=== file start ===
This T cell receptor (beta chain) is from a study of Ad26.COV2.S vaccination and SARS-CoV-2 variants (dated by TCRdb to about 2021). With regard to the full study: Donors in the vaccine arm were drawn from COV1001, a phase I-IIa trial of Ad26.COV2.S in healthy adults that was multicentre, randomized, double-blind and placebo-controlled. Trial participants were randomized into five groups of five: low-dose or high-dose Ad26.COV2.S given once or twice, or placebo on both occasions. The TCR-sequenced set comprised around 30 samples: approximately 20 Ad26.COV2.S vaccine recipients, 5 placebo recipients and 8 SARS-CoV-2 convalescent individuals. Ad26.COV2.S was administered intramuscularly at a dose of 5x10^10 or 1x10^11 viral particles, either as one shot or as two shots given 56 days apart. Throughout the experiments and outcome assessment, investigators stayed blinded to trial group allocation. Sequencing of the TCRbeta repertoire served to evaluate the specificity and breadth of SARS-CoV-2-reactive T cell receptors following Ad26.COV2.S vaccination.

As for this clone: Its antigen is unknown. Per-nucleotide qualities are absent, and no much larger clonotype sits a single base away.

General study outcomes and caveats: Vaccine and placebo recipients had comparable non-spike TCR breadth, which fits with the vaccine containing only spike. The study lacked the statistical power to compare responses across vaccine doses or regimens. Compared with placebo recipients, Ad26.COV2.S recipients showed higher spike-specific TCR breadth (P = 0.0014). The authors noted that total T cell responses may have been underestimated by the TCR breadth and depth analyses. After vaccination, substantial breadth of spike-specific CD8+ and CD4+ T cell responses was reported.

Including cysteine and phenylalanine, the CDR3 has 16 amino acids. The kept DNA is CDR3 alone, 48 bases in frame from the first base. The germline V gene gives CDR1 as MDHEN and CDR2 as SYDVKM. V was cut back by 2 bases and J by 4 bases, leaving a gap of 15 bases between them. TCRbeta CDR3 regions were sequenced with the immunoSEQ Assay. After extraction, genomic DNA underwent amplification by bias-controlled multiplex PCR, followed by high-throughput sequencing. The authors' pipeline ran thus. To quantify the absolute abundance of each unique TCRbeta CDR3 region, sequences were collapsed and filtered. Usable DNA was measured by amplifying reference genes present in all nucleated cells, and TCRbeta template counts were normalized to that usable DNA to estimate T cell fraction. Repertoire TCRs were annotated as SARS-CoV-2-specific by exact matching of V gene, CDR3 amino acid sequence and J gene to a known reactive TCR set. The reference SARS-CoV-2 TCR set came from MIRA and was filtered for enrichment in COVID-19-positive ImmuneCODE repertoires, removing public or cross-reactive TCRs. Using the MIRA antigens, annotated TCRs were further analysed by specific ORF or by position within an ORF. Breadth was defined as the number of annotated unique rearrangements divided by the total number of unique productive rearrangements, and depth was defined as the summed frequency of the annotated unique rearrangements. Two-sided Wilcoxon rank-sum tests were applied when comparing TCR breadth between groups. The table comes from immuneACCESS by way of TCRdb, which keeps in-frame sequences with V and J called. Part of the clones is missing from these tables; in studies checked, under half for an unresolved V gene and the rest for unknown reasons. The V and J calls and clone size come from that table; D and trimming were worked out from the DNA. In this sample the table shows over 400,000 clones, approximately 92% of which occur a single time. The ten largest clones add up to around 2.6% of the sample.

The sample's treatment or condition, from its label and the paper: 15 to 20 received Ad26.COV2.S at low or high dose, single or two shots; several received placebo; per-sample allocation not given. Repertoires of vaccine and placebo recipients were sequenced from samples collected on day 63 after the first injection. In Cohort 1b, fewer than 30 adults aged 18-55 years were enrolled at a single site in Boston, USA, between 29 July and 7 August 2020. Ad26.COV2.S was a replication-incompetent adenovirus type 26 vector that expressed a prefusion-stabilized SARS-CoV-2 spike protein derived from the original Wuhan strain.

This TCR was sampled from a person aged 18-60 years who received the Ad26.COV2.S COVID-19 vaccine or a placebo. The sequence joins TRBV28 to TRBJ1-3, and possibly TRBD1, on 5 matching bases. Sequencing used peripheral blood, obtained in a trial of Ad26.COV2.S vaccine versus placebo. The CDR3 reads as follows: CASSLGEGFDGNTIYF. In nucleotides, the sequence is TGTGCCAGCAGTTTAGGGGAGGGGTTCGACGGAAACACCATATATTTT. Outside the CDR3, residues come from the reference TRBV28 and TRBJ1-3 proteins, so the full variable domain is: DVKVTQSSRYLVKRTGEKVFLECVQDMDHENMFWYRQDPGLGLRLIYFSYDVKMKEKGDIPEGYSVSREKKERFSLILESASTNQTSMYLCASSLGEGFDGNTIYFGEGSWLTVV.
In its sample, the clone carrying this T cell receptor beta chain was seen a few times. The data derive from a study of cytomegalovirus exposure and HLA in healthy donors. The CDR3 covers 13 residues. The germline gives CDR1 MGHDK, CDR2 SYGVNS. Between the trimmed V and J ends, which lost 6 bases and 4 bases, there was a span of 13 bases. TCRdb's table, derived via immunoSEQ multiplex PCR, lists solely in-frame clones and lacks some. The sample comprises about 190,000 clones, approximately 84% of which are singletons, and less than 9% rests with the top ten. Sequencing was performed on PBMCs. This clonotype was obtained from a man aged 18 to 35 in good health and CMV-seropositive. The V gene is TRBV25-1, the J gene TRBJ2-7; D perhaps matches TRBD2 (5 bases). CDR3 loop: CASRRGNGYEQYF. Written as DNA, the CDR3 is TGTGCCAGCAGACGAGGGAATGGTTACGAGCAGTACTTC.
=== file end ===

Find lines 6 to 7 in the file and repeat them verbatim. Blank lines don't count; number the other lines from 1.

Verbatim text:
This TCR was sampled from a person aged 18-60 years who received the Ad26.COV2.S COVID-19 vaccine or a placebo. The sequence joins TRBV28 to TRBJ1-3, and possibly TRBD1, on 5 matching bases. Sequencing used peripheral blood, obtained in a trial of Ad26.COV2.S vaccine versus placebo. The CDR3 reads as follows: CASSLGEGFDGNTIYF. In nucleotides, the sequence is TGTGCCAGCAGTTTAGGGGAGGGGTTCGACGGAAACACCATATATTTT. Outside the CDR3, residues come from the reference TRBV28 and TRBJ1-3 proteins, so the full variable domain is: DVKVTQSSRYLVKRTGEKVFLECVQDMDHENMFWYRQDPGLGLRLIYFSYDVKMKEKGDIPEGYSVSREKKERFSLILESASTNQTSMYLCASSLGEGFDGNTIYFGEGSWLTVV.
In its sample, the clone carrying this T cell receptor beta chain was seen a few times. The data derive from a study of cytomegalovirus exposure and HLA in healthy donors. The CDR3 covers 13 residues. The germline gives CDR1 MGHDK, CDR2 SYGVNS. Between the trimmed V and J ends, which lost 6 bases and 4 bases, there was a span of 13 bases. TCRdb's table, derived via immunoSEQ multiplex PCR, lists solely in-frame clones and lacks some. The sample comprises about 190,000 clones, approximately 84% of which are singletons, and less than 9% rests with the top ten. Sequencing was performed on PBMCs. This clonotype was obtained from a man aged 18 to 35 in good health and CMV-seropositive. The V gene is TRBV25-1, the J gene TRBJ2-7; D perhaps matches TRBD2 (5 bases). CDR3 loop: CASRRGNGYEQYF. Written as DNA, the CDR3 is TGTGCCAGCAGACGAGGGAATGGTTACGAGCAGTACTTC.